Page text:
This is the context for the paper by Luthi et al6 on the value of readmission in predicting process indicators for patients admitted to hospital with heart failure published in this issue of QSHC. The authors investigated patients who had been readmitted to see the extent to which carefully selected process indicators (such as the use of certain diagnostic tests or prescription of various drugs) can be predicted by readmission. They found that readmission did not predict quality of care for patients with heart failure and suggested that there are limitations to the use of readmission as a quality indicator. Unfortunately, they were unable to exclude planned readmissions from their database of patients admitted after the index admission. However, their findings continue to cast doubt on the value of readmission as a quality indicator.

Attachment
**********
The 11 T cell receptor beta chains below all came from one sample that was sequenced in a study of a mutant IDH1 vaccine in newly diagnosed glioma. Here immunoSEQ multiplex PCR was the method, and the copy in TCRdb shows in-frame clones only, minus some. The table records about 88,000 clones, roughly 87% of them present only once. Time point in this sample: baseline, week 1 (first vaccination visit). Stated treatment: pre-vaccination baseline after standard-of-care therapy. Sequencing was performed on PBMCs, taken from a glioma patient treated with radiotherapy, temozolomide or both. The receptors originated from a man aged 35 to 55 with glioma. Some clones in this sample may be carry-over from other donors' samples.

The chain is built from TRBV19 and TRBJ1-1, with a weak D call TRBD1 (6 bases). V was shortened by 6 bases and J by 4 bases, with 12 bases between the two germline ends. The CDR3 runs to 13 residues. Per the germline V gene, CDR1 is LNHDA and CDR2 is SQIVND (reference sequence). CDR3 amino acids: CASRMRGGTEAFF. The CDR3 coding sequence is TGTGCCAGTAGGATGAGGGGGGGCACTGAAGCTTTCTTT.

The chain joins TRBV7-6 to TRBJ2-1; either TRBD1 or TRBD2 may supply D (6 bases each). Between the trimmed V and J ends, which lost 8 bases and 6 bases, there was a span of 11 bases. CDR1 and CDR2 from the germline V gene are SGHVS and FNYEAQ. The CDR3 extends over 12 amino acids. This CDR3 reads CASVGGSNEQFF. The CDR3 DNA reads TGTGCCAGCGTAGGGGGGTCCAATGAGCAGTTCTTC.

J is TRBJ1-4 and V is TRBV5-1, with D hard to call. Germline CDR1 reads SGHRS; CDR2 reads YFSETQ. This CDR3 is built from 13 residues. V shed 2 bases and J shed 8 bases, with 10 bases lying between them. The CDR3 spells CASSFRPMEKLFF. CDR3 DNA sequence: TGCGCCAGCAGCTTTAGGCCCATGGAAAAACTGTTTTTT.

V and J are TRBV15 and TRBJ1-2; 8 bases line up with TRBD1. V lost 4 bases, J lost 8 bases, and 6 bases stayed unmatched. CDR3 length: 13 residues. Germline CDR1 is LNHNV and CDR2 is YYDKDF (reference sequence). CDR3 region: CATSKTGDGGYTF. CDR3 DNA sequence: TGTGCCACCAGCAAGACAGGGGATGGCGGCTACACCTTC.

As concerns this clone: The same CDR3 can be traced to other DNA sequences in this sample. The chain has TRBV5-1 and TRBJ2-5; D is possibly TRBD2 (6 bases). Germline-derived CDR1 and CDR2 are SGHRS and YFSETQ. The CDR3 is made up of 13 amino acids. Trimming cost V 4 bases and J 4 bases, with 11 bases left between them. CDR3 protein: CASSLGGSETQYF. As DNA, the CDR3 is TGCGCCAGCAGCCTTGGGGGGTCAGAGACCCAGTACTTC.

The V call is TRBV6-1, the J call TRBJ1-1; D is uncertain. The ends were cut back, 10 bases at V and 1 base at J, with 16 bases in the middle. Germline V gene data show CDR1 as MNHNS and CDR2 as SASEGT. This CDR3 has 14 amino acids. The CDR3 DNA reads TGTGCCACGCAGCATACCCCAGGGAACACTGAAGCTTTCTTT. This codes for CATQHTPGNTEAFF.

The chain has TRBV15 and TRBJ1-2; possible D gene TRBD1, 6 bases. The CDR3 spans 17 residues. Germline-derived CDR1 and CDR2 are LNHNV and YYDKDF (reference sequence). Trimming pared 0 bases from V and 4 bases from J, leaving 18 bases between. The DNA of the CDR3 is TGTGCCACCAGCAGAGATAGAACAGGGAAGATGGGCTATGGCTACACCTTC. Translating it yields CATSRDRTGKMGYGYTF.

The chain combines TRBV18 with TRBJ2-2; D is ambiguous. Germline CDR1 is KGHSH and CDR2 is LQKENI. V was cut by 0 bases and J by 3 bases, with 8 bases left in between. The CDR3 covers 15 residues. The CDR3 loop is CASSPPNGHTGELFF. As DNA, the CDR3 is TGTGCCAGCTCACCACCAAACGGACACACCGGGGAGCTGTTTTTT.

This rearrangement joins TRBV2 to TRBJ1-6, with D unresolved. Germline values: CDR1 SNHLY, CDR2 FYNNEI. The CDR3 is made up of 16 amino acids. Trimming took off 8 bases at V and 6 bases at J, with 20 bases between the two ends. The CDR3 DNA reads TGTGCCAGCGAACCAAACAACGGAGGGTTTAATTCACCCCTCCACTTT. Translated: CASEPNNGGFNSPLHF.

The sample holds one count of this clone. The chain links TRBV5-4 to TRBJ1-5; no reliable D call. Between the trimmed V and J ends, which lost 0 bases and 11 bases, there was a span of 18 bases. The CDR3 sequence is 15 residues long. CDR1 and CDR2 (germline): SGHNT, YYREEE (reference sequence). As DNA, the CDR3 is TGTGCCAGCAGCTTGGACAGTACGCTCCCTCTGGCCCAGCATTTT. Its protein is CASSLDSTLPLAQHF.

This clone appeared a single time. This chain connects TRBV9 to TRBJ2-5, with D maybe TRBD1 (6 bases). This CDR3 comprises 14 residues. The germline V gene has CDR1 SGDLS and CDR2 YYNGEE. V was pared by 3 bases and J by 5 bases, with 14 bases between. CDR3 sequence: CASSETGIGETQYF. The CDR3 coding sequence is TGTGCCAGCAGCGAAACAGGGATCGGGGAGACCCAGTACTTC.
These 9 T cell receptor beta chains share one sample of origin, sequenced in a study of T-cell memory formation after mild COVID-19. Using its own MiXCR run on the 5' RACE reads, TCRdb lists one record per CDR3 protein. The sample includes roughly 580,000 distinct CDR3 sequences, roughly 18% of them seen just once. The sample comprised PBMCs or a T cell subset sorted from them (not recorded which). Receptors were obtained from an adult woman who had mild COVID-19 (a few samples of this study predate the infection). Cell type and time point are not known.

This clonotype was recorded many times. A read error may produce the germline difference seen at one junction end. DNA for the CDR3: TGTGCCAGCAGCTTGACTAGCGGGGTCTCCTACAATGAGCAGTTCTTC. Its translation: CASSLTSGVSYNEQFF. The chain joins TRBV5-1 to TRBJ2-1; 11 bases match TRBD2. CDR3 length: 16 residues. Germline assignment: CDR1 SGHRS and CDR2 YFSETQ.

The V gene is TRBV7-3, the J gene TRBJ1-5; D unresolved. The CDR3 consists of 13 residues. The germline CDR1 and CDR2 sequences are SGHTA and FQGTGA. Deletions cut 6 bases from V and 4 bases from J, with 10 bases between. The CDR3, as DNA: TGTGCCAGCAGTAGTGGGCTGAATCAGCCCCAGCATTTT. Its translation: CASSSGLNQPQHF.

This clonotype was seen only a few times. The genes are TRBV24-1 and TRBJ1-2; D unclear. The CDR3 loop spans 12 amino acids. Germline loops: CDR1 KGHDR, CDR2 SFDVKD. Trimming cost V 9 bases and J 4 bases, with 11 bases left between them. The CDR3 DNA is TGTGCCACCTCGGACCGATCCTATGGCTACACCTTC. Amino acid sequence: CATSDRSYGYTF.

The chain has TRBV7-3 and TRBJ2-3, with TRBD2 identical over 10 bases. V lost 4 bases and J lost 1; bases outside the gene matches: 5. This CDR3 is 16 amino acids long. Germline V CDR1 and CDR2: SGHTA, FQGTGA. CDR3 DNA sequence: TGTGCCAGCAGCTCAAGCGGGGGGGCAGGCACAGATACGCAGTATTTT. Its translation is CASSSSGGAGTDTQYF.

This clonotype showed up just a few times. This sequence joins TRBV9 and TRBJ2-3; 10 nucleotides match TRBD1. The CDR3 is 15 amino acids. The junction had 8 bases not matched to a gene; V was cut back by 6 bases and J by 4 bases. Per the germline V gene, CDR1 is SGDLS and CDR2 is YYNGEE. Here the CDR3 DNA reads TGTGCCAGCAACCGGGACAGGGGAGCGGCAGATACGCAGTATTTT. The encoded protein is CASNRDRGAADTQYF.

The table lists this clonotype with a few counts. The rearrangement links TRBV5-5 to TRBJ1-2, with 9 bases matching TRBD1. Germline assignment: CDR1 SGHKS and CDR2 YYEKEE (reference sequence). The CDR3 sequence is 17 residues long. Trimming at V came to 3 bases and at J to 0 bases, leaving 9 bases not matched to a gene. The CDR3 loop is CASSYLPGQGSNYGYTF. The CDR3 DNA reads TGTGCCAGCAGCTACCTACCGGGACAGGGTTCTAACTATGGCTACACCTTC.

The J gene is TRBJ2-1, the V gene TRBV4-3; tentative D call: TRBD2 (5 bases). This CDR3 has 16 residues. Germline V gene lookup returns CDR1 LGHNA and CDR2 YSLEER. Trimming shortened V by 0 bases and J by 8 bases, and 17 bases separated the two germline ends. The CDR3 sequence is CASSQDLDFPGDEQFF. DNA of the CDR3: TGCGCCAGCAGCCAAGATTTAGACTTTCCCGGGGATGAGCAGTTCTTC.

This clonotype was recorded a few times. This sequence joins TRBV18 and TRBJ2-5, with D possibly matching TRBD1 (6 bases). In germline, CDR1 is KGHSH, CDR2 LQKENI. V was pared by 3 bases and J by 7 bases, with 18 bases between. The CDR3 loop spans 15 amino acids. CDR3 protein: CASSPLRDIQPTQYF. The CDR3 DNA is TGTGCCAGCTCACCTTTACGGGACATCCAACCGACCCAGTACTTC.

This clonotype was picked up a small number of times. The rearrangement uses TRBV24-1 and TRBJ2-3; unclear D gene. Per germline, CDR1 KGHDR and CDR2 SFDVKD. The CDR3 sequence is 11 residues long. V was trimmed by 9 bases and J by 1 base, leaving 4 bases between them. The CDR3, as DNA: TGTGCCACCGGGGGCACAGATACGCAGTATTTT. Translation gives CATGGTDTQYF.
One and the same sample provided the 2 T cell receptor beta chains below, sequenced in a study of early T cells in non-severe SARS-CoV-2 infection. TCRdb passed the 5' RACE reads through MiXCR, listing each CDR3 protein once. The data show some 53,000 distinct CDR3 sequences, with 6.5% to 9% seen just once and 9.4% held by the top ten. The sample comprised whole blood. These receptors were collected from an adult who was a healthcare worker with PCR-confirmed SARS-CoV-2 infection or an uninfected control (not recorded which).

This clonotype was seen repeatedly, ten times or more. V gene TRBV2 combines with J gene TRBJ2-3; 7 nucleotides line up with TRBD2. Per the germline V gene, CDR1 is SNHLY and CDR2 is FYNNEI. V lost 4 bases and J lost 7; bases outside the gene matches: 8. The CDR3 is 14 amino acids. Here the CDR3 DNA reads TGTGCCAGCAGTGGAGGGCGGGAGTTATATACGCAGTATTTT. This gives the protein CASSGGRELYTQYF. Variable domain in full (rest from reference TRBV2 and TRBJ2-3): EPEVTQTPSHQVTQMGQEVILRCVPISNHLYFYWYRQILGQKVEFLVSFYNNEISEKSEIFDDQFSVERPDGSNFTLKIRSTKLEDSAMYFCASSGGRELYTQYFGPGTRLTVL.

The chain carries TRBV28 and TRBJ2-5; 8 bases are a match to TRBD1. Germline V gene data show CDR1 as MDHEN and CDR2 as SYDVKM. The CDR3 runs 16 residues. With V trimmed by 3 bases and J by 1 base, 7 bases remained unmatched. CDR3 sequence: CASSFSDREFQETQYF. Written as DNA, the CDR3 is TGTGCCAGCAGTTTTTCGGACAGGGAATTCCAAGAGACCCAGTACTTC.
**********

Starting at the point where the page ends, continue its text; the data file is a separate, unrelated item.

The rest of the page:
In the end, the main problem with the use of readmission as a measure of quality is that it is always going to be an unsatisfactory proxy for measuring either quality or outcome. Whether a patient is readmitted or not is surely less important than whether he or she has a satisfactory outcome of the index hospital stay, measured using valid and reliable indicators of health status or quality of life.1 The time must come when we give up measuring unsatisfactory performance indicators simply because they are available and, instead, concentrate harder on allowing for known valid measures of the quality of care to be collected as a matter of routine.

The value of readmission to hospital as a quality indicator is still debatable